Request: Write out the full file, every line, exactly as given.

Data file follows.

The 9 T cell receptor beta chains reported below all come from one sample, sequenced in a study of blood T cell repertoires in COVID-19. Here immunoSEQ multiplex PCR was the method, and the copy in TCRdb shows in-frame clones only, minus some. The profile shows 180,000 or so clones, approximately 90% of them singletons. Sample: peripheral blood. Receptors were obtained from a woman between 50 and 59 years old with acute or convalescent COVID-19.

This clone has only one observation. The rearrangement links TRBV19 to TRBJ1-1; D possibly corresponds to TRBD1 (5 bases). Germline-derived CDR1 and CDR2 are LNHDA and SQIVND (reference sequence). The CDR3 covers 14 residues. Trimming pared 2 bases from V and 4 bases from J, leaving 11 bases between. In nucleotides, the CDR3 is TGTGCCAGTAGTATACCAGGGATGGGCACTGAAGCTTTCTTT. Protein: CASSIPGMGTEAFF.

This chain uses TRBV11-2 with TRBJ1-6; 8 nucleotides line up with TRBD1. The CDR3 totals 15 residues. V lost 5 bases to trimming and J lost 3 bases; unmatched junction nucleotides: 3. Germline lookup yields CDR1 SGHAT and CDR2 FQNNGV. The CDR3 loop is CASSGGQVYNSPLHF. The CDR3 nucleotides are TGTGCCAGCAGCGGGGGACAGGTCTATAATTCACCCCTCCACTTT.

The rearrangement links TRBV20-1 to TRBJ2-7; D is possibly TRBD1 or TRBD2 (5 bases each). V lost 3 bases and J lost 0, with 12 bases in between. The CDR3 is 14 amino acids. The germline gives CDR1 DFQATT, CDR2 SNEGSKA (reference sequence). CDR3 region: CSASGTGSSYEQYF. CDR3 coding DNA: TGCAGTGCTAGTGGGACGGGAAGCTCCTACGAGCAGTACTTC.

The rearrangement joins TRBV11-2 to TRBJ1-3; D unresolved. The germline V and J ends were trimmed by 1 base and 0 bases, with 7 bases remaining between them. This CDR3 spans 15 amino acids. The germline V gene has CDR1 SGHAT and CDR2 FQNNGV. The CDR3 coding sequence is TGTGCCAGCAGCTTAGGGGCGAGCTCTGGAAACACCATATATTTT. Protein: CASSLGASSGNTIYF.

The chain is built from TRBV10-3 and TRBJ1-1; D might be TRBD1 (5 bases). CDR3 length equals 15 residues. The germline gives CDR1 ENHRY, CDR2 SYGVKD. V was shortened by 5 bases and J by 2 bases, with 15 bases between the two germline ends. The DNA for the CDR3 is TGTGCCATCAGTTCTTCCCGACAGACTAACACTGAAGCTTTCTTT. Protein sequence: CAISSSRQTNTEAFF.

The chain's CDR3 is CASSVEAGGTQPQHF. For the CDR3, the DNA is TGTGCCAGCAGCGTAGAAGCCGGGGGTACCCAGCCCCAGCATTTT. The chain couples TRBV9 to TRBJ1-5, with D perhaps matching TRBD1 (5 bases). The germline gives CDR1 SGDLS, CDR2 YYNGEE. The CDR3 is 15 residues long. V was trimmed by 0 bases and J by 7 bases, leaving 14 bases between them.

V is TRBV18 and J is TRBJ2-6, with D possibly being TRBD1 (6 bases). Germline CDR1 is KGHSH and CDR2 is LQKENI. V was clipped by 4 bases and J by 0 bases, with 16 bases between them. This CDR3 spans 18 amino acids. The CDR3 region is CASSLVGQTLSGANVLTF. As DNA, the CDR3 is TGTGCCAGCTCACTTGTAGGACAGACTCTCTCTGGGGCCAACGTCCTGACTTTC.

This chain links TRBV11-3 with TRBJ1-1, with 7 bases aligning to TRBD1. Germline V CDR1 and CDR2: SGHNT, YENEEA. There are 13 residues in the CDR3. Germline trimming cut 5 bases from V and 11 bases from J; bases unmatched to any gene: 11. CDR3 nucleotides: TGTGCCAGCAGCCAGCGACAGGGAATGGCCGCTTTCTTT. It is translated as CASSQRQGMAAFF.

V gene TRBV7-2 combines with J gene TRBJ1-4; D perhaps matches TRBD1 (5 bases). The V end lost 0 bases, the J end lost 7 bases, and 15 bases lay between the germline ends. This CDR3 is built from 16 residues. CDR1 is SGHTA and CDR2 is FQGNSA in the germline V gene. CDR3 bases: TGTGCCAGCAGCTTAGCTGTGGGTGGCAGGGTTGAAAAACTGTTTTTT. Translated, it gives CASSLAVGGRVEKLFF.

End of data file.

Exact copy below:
The 9 T cell receptor beta chains reported below all come from one sample, sequenced in a study of blood T cell repertoires in COVID-19. Here immunoSEQ multiplex PCR was the method, and the copy in TCRdb shows in-frame clones only, minus some. The profile shows 180,000 or so clones, approximately 90% of them singletons. Sample: peripheral blood. Receptors were obtained from a woman between 50 and 59 years old with acute or convalescent COVID-19.

This clone has only one observation. The rearrangement links TRBV19 to TRBJ1-1; D possibly corresponds to TRBD1 (5 bases). Germline-derived CDR1 and CDR2 are LNHDA and SQIVND (reference sequence). The CDR3 covers 14 residues. Trimming pared 2 bases from V and 4 bases from J, leaving 11 bases between. In nucleotides, the CDR3 is TGTGCCAGTAGTATACCAGGGATGGGCACTGAAGCTTTCTTT. Protein: CASSIPGMGTEAFF.

This chain uses TRBV11-2 with TRBJ1-6; 8 nucleotides line up with TRBD1. The CDR3 totals 15 residues. V lost 5 bases to trimming and J lost 3 bases; unmatched junction nucleotides: 3. Germline lookup yields CDR1 SGHAT and CDR2 FQNNGV. The CDR3 loop is CASSGGQVYNSPLHF. The CDR3 nucleotides are TGTGCCAGCAGCGGGGGACAGGTCTATAATTCACCCCTCCACTTT.

The rearrangement links TRBV20-1 to TRBJ2-7; D is possibly TRBD1 or TRBD2 (5 bases each). V lost 3 bases and J lost 0, with 12 bases in between. The CDR3 is 14 amino acids. The germline gives CDR1 DFQATT, CDR2 SNEGSKA (reference sequence). CDR3 region: CSASGTGSSYEQYF. CDR3 coding DNA: TGCAGTGCTAGTGGGACGGGAAGCTCCTACGAGCAGTACTTC.

The rearrangement joins TRBV11-2 to TRBJ1-3; D unresolved. The germline V and J ends were trimmed by 1 base and 0 bases, with 7 bases remaining between them. This CDR3 spans 15 amino acids. The germline V gene has CDR1 SGHAT and CDR2 FQNNGV. The CDR3 coding sequence is TGTGCCAGCAGCTTAGGGGCGAGCTCTGGAAACACCATATATTTT. Protein: CASSLGASSGNTIYF.

The chain is built from TRBV10-3 and TRBJ1-1; D might be TRBD1 (5 bases). CDR3 length equals 15 residues. The germline gives CDR1 ENHRY, CDR2 SYGVKD. V was shortened by 5 bases and J by 2 bases, with 15 bases between the two germline ends. The DNA for the CDR3 is TGTGCCATCAGTTCTTCCCGACAGACTAACACTGAAGCTTTCTTT. Protein sequence: CAISSSRQTNTEAFF.

The chain's CDR3 is CASSVEAGGTQPQHF. For the CDR3, the DNA is TGTGCCAGCAGCGTAGAAGCCGGGGGTACCCAGCCCCAGCATTTT. The chain couples TRBV9 to TRBJ1-5, with D perhaps matching TRBD1 (5 bases). The germline gives CDR1 SGDLS, CDR2 YYNGEE. The CDR3 is 15 residues long. V was trimmed by 0 bases and J by 7 bases, leaving 14 bases between them.

V is TRBV18 and J is TRBJ2-6, with D possibly being TRBD1 (6 bases). Germline CDR1 is KGHSH and CDR2 is LQKENI. V was clipped by 4 bases and J by 0 bases, with 16 bases between them. This CDR3 spans 18 amino acids. The CDR3 region is CASSLVGQTLSGANVLTF. As DNA, the CDR3 is TGTGCCAGCTCACTTGTAGGACAGACTCTCTCTGGGGCCAACGTCCTGACTTTC.

This chain links TRBV11-3 with TRBJ1-1, with 7 bases aligning to TRBD1. Germline V CDR1 and CDR2: SGHNT, YENEEA. There are 13 residues in the CDR3. Germline trimming cut 5 bases from V and 11 bases from J; bases unmatched to any gene: 11. CDR3 nucleotides: TGTGCCAGCAGCCAGCGACAGGGAATGGCCGCTTTCTTT. It is translated as CASSQRQGMAAFF.

V gene TRBV7-2 combines with J gene TRBJ1-4; D perhaps matches TRBD1 (5 bases). The V end lost 0 bases, the J end lost 7 bases, and 15 bases lay between the germline ends. This CDR3 is built from 16 residues. CDR1 is SGHTA and CDR2 is FQGNSA in the germline V gene. CDR3 bases: TGTGCCAGCAGCTTAGCTGTGGGTGGCAGGGTTGAAAAACTGTTTTTT. Translated, it gives CASSLAVGGRVEKLFF.